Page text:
- Income-related Employment and Support Allowance (ESA) – Employment and Support Allowance has been effectively overwritten by Universal Credit.
- Income-based Jobseekers Allowance (JSA) – JSA has been effectively overwritten by Universal Credit.
- Child Tax Credits (CTC) – CTC has since been overwritten by Universal Credit.
- Working Tax Credits (WTC) – WTC has since been overwritten by Universal Credit.
- Warm Home Discount Scheme Rebate
- Pension Credit Guarantee Credit – Pension Credit Guarantee Credit is a benefit for those who reach pension age and have a low income.
- Pension Credit Saving Credit – This pension credit is a lot like the previous one, only it rewards those who have savings set aside for their retirement.
- Income Support (IS) – Income support allowance has since been overwritten by Universal Credit.
- Child Benefit (depending on your household income) – This has been overwritten by UC.
- Housing Benefit – This has been overwritten by UC.
Alternatively, you need proof that you earn below the income threshold, which is £30,000 per household. Households below this amount are considered in financial hardship and are given access to ECO 4 as a result.
Energy Performance Certification Assessment
An Energy Performance Rating dictates the level of energy efficiency a house has. This is determined via an inspection of your household by a domestic energy assessor, who will collect information on:
- Building Construction
- Heating and Cooling Systems
They will then analyse the data along with the age and size of the building, along with what type of heating and cooling systems are within.
Afterwards, the property will be given an EPC, and an Energy Performance Certificate, rating the energy efficiency of your property on a scale of A-G, A being the most efficient and G being the least efficient.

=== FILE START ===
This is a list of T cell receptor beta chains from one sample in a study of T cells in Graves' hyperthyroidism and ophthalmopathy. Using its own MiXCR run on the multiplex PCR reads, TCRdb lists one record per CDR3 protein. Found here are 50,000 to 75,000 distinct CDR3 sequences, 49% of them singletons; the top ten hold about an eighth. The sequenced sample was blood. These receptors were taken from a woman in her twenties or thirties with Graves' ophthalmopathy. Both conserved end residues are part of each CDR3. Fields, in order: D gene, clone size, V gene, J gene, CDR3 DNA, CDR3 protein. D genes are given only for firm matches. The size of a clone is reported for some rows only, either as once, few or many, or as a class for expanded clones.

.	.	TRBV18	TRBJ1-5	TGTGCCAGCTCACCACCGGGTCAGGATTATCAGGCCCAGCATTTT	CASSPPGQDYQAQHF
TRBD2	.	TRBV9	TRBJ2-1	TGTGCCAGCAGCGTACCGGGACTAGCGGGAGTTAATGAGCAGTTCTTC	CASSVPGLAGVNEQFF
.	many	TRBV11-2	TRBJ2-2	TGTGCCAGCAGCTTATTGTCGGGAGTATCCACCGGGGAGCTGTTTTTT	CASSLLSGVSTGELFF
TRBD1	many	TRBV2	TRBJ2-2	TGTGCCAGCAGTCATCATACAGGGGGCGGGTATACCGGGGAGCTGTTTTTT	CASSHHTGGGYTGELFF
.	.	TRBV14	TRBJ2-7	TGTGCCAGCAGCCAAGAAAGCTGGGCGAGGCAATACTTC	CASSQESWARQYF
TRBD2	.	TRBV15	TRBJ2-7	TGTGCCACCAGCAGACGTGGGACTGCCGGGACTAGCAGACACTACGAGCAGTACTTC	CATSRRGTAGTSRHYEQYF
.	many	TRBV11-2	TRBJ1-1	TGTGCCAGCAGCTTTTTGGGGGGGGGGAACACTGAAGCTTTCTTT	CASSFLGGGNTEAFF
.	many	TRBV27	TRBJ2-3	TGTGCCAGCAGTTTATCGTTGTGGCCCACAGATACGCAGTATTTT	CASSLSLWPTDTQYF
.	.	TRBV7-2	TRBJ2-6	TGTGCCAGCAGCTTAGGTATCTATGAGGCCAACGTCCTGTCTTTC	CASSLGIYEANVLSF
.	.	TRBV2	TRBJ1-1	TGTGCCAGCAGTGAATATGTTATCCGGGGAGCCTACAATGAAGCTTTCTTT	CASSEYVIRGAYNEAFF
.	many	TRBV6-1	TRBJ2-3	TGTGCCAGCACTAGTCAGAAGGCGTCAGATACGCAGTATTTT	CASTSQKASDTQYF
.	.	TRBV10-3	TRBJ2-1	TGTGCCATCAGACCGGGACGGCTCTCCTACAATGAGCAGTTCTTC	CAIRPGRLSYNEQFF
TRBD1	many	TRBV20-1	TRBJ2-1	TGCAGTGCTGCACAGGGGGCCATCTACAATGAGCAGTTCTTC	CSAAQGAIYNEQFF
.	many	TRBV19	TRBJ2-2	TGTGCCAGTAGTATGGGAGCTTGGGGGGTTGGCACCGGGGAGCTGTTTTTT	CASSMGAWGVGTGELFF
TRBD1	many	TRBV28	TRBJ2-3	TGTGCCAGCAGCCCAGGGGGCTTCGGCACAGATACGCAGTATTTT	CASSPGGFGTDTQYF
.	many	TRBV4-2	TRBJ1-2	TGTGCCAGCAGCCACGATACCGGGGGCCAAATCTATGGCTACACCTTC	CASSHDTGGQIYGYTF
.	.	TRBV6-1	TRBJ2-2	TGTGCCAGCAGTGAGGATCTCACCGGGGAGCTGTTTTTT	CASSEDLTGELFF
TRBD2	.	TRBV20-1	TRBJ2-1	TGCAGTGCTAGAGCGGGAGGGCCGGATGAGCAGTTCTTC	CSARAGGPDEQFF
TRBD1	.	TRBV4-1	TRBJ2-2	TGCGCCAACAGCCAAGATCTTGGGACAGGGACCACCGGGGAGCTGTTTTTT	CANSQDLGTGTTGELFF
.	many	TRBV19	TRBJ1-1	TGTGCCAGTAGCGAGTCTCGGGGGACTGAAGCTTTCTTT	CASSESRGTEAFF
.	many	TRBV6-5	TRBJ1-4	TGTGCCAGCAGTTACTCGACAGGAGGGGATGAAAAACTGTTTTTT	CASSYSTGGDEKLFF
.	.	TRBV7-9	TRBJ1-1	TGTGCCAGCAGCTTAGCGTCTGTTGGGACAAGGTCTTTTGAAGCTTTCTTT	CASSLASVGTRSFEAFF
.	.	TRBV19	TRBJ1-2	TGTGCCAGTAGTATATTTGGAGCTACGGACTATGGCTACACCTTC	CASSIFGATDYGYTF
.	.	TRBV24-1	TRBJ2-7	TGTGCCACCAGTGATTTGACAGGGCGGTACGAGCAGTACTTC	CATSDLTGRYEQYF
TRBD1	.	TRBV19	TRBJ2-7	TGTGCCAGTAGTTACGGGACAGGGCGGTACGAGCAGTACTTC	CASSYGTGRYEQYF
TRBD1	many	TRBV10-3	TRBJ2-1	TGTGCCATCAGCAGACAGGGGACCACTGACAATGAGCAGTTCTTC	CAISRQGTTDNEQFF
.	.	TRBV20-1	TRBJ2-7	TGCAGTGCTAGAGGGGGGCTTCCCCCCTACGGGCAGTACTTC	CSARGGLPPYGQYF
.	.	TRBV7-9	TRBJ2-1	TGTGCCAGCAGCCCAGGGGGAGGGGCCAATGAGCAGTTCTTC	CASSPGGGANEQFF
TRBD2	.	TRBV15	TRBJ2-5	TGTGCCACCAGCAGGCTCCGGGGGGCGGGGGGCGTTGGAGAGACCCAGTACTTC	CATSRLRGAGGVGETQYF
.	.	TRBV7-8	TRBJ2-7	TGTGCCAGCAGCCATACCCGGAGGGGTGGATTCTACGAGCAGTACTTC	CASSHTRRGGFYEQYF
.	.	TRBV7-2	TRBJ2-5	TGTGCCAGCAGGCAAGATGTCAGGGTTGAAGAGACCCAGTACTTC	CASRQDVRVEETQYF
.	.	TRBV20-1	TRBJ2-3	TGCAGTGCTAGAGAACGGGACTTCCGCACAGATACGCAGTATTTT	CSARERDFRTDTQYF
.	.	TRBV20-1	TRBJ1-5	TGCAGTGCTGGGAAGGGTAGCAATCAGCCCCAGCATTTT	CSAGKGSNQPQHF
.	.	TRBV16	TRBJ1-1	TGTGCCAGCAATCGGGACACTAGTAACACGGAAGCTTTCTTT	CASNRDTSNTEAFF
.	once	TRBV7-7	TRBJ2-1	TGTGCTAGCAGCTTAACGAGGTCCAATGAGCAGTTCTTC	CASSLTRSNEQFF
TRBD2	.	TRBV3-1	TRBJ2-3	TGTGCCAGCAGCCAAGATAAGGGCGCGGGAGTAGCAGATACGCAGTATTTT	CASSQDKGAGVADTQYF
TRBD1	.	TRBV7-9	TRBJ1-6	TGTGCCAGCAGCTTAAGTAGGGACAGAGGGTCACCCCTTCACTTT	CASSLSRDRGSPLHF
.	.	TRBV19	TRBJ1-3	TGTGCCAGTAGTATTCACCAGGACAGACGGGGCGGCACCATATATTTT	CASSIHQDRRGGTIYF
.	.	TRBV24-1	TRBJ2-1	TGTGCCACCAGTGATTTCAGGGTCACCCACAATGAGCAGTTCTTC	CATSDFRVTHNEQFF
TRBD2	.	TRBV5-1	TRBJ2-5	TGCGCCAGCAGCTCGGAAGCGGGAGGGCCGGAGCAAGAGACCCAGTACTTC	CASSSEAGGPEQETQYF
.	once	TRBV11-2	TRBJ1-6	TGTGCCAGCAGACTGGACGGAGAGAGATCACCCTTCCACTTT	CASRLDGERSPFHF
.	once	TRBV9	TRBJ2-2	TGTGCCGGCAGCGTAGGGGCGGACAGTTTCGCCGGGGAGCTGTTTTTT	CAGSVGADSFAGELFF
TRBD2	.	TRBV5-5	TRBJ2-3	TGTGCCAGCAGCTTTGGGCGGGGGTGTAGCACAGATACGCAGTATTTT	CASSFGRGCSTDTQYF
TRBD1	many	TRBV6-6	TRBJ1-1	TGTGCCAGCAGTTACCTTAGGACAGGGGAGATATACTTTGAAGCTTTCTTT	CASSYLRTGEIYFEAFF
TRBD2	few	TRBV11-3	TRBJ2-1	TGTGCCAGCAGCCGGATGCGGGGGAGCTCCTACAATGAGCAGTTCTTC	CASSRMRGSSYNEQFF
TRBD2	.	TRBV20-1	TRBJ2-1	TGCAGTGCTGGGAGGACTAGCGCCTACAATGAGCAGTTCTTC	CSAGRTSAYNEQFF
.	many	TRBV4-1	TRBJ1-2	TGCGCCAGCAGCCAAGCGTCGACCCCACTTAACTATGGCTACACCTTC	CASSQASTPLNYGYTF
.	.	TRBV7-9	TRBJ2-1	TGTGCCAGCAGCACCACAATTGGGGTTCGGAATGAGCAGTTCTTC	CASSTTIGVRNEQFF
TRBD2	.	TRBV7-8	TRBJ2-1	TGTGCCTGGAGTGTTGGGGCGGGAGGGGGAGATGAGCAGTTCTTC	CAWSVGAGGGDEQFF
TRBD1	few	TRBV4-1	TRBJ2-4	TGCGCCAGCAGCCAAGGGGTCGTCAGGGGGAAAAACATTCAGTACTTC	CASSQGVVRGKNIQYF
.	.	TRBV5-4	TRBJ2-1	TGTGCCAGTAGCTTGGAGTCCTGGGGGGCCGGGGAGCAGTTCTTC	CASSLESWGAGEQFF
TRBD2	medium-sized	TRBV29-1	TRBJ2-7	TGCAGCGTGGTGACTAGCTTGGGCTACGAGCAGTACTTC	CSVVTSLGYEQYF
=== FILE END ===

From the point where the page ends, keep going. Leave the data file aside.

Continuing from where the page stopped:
In order to qualify for ECO4, you need a performance rating of at least E-G, as these are the biggest offenders in carbon emissions from the home.
What home improvement measures lower my energy bills under ECO4?
There are three grants that exist within the ECO4 scheme. These are:
- Insulation Grants
- Heat Pumps
- Solar Grants
These energy-efficient grants have been proven to lower energy bills across the nation, with one of them even acting as a possible profitable side venture. We will go through each of them below.
This grant focuses on insulating your home, thereby reducing the amount of heat that escapes. The less insulated a home is, the more you’re spending to replace heat lost. Therefore, trapping heat means that you’ll spend less:
- Loft Insulation – Your loft is insulated by laying down rolls of insulating material, such as wool, cellulose or natural fibres, between and over the joists within the attic space. When your heat rises, the insulation slows the escape by up to 25%.
- Cavity Wall Insulation – Cavity walls are walls with a space between them. By putting insulation material, usually wool, foam or polystyrene beads, inside the gap, you can reduce the amount of heat lost through your walls by 35%.
- Solid Wall Insulation – Solid wall insulation works by applying an insulating material to either the inside or outside of your home. This type of insulation can stop up to 45% of heat from escaping through the walls of your home.
- Floor Insulation – Although heat rises, it can travel downwards through a process known as conduction, where some heat naturally drifts to cooler areas. Floor insulation can block up to 15% of this, however.
The following figures are taken from EnergySavingTrust.
|Insulation Type||Amount Saved|
|Cavity Wall Insulation||£145|
|Solid Wall Insulation||£260|
Hot pumps takes heat from the ground, air, or water, and transfers it into your home to warm up indoor spaces or even water. Here is a rundown of the three types: